Across Scotland, the highest levels of buyer demand were found in South Ayrshire (67.18%), Edinburgh (56.47%) and Glasgow (56.42%).
Despite the country experiencing pockets of strong demand, Aberdeenshire (11.47%) and the City of Aberdeen (14.11%) continue to see buyer demand frozen.
The greatest growth in demand was in Highland (+66.59%), South Lanarkshire (+47.69%) and Fife (+40.47%).
Although demand is still low in Aberdeenshire, the area has seen an increase of 21.46% since Q4 2016. The largest declines in buyer demand were in Moray (-22.54%), Argyle and Bute (-14.20%) and Stirling (-6.33%).
Quirk responds to the data: “Scotland has had a turbulent time, due to the back-and-forth debate about its future as an independent nation. As a result, both buyer demand and property values have been unpredictable, to say the least, although the nation’s major cities seem to be holding their own.
“However, the plight of Aberdeen’s homeowners has been a result of the declining oil industry in the region, and the area has been one of the coldest in the UK for property demand for quite some time now.”
Wales has been arguably the worst hit market for buyer demand over the past year and, with the lowest average demand in the UK, the nation seems to still be recovering from the market slump.
The regions of Caerphilly (47.12%), Newport (46.92%) and Cardiff (42.89%) rank as the top three hottest areas for buyer demand.
But Cardiff’s popularity amongst Welsh buyers means that the capital has seen some of the lowest upward growth in demand, having risen by just 4.15% so far this year. Meanwhile, Rhondda Cynon Taf (+31.57%) and Swansea (+28.29%) have recorded the largest rises.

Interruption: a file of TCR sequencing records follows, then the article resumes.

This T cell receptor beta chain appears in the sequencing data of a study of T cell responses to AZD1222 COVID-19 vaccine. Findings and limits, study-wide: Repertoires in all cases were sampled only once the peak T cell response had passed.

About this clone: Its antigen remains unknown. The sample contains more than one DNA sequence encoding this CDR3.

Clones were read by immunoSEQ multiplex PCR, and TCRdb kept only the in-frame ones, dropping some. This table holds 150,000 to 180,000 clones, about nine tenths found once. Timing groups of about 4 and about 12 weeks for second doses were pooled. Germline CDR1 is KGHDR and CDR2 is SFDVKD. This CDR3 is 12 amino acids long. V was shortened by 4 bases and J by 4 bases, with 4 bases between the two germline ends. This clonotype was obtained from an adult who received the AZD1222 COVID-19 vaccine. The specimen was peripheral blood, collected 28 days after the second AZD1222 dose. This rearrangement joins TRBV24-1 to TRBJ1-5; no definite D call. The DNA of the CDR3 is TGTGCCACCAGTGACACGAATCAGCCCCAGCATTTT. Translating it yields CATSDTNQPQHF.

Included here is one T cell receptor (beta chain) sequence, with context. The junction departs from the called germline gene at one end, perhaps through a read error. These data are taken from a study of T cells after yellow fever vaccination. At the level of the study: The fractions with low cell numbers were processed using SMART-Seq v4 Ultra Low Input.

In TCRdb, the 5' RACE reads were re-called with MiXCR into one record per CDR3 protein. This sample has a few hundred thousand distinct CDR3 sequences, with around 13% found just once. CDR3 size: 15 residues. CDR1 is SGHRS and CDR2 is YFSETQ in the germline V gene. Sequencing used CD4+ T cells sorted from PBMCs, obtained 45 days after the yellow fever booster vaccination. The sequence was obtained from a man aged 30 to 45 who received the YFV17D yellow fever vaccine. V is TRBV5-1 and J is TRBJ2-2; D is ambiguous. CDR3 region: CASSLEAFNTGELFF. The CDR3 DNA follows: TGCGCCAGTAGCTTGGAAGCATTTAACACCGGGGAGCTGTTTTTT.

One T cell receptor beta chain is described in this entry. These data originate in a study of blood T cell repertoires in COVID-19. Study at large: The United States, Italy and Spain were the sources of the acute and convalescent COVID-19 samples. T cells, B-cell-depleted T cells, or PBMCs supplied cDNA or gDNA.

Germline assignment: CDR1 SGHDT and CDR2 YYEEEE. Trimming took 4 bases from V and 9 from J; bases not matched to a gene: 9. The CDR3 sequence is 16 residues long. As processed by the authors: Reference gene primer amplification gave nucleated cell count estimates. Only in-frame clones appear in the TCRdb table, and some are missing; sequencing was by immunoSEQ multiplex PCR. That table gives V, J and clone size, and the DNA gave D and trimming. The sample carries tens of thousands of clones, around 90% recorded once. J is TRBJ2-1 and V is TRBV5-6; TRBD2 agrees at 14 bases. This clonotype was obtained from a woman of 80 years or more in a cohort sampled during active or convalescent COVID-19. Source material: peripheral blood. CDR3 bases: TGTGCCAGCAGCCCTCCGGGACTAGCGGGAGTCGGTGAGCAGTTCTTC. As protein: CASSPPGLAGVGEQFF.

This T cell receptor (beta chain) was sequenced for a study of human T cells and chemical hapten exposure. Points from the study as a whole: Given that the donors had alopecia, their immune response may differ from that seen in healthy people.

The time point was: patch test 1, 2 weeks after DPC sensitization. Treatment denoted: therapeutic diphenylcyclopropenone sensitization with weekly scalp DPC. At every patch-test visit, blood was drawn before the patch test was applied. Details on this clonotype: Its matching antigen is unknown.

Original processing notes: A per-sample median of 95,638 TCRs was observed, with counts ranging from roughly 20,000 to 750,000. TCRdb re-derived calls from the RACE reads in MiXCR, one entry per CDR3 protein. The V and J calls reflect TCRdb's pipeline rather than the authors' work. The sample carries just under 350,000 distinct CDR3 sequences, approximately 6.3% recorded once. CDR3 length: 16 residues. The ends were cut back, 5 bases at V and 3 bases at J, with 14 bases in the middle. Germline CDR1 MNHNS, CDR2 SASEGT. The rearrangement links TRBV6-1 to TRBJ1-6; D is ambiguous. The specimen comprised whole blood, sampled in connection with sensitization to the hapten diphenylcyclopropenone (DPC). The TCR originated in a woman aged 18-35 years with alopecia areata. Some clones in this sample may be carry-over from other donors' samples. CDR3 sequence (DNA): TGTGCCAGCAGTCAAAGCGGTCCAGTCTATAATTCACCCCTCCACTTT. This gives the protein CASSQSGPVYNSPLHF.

The Ceredigion (15.75%), Pembrokeshire (15.54%) and Denbighshire (13.36%) regions are home to the lowest demand in Wales, although it is important to note that there are areas across both London and Scotland with lower levels of buyer demand.
The greatest declines in Wales were in Bridgend (-13.47%), Monmouthshire (-9.63%) and Neath Port Talbot (-3.22%).
Qurik comments: “A particularly tough year for the market in Wales, due to the uncertainty surrounding the Tata steelworks and a declining economy.
“The nation is due to be worst hit by the Brexit process, so it would seem the dark clouds surrounding the Welsh property market will be staying put for the foreseeable future, despite promising signs in pockets at the start of this year.”